THE DIVINE COMEDY
A new translation by
alma classics ltd
243-253 Lower Mortlake Road
Surrey TW9 2LL
This translation of the entire Divine Comedy first published by Alma Classics Ltd in 2012
The translation of Inferno first published by Hesperus Press in 2005; published in a revised edition by Alma Classics Ltd (previously Oneworld Classics Ltd) in 2010
The translation of Purgatory first published by Alma Classics Ltd (previously Oneworld Classics Ltd) in 2011
Translation , notes and extra material © J.G. Nichols, 201 2
Cover image: Gustave Doré
Printed in Great Britain by CPI Group (UK) Ltd, Croydon, cr0 4yy Typesetting and eBook conversion by Tetragon isbn: 978-1-84749-246-3
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C O N T E N T S
The Divine Comedy
Dante Alighieri’s Life 495
Dante Alighieri’s Works 498
Select Bibliography 516
Note on the Text and Acknowledgements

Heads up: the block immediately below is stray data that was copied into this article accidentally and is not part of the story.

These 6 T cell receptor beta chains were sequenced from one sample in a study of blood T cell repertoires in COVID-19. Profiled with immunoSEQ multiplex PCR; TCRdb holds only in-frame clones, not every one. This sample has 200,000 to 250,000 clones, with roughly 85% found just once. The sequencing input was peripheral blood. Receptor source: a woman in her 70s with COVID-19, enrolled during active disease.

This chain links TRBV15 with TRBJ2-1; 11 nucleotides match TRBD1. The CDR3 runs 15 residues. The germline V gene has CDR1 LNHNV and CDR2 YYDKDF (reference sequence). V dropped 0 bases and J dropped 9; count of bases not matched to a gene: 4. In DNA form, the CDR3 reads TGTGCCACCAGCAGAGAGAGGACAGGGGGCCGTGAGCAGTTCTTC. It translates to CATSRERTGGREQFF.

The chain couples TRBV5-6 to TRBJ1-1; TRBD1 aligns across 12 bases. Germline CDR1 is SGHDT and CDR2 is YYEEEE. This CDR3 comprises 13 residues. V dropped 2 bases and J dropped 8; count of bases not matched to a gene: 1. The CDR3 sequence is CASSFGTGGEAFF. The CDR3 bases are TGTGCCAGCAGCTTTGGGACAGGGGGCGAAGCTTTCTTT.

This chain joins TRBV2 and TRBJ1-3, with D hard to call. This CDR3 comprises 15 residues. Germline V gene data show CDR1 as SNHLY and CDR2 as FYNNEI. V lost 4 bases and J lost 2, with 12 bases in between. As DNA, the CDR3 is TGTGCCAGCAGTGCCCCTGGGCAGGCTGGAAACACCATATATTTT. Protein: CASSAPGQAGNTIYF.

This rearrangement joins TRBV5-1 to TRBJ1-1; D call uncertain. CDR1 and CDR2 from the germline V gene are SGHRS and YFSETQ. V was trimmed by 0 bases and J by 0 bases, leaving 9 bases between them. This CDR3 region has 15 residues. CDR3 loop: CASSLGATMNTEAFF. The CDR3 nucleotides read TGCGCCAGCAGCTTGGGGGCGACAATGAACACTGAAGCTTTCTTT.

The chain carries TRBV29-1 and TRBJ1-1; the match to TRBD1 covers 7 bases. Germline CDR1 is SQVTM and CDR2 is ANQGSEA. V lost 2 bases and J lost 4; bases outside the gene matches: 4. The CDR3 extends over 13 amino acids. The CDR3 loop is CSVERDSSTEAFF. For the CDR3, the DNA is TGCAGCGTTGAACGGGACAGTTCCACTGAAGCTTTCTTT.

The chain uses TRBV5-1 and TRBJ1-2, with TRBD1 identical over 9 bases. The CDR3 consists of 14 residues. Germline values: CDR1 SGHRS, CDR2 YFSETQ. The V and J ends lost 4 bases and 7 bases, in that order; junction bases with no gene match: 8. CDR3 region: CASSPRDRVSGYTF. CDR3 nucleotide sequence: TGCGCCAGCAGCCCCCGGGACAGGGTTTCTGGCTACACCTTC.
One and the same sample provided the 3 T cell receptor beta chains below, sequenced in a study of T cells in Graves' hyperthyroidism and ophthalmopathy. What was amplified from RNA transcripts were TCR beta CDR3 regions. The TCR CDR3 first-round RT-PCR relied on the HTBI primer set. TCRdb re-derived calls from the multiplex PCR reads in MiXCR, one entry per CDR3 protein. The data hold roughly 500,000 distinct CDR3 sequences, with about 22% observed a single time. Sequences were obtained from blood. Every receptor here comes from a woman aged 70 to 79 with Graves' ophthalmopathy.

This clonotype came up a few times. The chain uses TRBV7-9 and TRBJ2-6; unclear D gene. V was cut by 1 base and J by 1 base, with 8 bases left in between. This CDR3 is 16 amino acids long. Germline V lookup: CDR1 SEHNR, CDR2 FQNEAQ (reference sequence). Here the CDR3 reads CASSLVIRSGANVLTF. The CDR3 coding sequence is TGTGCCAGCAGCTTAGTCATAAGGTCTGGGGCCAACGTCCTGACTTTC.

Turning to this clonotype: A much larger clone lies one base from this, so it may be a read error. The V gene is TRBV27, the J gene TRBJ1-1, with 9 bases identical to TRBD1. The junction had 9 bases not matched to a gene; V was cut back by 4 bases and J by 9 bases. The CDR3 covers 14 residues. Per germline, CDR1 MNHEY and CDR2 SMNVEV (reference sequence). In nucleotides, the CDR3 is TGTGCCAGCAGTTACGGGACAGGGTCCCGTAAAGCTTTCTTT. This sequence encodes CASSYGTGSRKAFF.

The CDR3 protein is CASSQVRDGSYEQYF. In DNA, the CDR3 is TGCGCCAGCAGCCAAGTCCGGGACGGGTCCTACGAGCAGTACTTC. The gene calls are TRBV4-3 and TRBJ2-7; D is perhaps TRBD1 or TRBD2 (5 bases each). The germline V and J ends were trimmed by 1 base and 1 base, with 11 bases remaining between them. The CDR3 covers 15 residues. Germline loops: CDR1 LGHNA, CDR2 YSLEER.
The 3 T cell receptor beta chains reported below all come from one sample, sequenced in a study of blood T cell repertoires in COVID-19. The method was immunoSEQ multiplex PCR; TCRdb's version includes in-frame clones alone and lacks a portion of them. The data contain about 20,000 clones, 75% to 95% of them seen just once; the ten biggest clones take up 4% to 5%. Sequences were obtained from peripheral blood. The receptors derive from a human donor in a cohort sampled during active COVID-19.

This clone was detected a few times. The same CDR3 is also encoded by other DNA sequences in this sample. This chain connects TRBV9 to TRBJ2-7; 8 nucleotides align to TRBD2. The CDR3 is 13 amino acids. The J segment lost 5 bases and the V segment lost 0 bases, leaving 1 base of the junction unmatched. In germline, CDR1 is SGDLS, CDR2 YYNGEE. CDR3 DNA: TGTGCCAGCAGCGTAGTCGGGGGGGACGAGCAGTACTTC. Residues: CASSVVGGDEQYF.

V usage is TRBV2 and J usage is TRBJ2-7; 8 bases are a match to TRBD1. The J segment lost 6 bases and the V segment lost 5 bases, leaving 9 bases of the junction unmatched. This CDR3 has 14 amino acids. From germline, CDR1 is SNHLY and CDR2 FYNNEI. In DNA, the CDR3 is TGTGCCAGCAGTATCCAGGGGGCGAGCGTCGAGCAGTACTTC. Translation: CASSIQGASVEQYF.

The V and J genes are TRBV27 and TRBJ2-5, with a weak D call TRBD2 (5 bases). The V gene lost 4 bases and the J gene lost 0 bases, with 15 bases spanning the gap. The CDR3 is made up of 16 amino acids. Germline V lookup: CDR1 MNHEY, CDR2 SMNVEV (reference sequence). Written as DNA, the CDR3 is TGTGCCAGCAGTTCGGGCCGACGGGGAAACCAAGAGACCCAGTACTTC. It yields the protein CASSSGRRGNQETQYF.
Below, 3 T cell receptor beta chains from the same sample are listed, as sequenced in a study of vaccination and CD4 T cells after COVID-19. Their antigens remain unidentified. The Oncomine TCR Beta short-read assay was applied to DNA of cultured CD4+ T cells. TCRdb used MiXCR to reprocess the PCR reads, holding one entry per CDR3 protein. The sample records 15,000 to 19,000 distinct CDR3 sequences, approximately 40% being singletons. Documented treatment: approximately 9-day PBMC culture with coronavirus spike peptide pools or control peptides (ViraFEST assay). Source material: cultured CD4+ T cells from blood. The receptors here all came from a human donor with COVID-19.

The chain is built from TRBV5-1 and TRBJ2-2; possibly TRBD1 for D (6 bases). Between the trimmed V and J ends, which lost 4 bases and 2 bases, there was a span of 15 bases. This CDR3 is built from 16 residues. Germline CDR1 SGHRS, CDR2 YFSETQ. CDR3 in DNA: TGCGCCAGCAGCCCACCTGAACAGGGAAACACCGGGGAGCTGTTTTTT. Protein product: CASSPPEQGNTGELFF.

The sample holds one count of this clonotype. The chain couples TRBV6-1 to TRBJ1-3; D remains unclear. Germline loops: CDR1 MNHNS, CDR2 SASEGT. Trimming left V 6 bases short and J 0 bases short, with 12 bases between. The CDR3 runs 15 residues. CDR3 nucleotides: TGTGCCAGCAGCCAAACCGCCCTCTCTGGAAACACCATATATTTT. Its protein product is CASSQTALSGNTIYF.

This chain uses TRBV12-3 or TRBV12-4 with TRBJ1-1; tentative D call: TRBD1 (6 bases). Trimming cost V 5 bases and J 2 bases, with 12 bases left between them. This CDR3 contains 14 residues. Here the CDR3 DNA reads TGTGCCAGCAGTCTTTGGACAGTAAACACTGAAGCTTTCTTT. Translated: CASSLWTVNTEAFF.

This canto, the prologue to Dante’s journey through the Inferno, acts also as an introduction to The Divine Comedy as a whole.
At the age of thirty-five Dante realizes he is lost in a dark, terrifying wood. He takes heart when he sees in front of him a hilltop shining in sunlight. But, as he starts to climb the hill, he is frightened by a leopard which obstructs him in a threatening manner, and then by an angry lion, and finally by a she-wolf – the most alarming animal of the three. So Dante is driven back into the darkness which – as we soon come to realize about everything in this poem – is both real and allegorical. (There are, throughout this poem, many kinds of allegory. for instance, the leopard, the lion and the she-wolf – emblems rather than symbols, and therefore in need of interpretation – are of a different order from the dark wood, whose import is obvious.)